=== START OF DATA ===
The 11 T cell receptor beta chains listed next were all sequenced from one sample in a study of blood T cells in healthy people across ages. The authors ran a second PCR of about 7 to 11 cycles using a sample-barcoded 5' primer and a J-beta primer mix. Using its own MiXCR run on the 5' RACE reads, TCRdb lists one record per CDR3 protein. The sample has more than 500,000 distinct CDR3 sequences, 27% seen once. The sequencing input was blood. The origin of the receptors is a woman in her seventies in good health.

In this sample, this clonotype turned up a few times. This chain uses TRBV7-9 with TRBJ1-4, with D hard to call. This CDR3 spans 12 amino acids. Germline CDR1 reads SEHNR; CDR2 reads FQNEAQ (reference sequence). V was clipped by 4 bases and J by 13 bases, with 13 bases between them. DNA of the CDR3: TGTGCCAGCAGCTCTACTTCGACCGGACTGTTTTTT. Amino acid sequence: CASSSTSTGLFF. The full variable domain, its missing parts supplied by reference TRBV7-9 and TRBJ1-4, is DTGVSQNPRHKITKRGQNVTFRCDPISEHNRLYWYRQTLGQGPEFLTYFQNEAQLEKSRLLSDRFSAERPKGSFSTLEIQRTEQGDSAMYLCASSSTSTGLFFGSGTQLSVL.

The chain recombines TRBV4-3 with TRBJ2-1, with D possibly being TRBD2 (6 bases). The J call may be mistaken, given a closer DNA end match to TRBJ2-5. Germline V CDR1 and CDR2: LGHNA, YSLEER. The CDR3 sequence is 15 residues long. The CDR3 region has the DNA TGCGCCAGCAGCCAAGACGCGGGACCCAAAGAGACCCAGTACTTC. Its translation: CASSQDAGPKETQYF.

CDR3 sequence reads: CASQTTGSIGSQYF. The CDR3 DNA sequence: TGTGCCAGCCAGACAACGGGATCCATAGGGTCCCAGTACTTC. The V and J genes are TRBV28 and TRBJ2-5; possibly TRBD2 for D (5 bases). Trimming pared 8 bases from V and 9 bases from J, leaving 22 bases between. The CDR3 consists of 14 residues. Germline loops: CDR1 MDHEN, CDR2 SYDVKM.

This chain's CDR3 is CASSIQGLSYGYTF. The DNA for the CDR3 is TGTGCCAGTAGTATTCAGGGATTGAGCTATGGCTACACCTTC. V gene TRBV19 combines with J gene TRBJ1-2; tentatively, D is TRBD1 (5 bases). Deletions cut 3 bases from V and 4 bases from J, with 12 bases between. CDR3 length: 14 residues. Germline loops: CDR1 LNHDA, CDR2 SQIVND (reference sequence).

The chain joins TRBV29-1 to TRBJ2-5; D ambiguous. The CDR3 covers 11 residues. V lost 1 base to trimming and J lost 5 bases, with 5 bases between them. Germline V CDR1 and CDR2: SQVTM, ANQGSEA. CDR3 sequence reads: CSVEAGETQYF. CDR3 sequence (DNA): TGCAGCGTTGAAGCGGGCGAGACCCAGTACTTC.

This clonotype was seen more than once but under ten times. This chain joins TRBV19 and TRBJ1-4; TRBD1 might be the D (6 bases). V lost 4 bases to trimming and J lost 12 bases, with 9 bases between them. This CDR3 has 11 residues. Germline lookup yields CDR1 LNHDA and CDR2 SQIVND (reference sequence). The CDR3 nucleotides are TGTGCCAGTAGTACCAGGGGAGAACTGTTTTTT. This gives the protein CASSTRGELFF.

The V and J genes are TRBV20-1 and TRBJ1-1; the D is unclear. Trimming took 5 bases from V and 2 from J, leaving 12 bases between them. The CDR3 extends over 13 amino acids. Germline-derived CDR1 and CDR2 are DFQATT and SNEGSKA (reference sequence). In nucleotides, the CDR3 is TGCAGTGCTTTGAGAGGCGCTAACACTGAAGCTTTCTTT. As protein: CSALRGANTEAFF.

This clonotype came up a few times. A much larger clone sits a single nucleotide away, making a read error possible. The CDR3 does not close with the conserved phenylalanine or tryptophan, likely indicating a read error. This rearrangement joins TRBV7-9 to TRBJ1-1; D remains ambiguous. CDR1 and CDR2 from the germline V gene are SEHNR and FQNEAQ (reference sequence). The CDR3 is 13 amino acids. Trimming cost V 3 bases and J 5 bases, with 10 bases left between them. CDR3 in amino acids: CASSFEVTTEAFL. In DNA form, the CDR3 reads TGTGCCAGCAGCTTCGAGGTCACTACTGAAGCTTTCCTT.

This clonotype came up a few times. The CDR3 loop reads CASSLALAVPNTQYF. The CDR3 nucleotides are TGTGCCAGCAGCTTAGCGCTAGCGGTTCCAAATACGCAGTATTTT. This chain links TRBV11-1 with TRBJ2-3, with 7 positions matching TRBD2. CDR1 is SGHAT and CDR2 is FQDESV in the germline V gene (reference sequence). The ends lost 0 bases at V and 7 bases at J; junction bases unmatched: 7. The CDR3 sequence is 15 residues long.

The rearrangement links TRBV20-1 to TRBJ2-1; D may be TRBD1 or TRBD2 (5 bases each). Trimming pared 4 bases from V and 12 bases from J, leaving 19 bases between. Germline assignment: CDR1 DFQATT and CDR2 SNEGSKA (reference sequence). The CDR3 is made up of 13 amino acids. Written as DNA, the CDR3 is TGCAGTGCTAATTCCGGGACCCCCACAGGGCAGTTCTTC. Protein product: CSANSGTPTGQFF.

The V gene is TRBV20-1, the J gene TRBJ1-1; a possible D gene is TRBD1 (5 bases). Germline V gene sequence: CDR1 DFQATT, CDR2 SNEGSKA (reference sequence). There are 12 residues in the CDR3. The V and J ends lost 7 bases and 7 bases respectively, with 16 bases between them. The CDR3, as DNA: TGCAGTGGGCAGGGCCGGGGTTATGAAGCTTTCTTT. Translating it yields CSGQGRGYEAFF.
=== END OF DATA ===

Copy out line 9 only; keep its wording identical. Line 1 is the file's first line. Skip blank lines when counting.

This clonotype came up a few times. A much larger clone sits a single nucleotide away, making a read error possible. The CDR3 does not close with the conserved phenylalanine or tryptophan, likely indicating a read error. This rearrangement joins TRBV7-9 to TRBJ1-1; D remains ambiguous. CDR1 and CDR2 from the germline V gene are SEHNR and FQNEAQ (reference sequence). The CDR3 is 13 amino acids. Trimming cost V 3 bases and J 5 bases, with 10 bases left between them. CDR3 in amino acids: CASSFEVTTEAFL. In DNA form, the CDR3 reads TGTGCCAGCAGCTTCGAGGTCACTACTGAAGCTTTCCTT.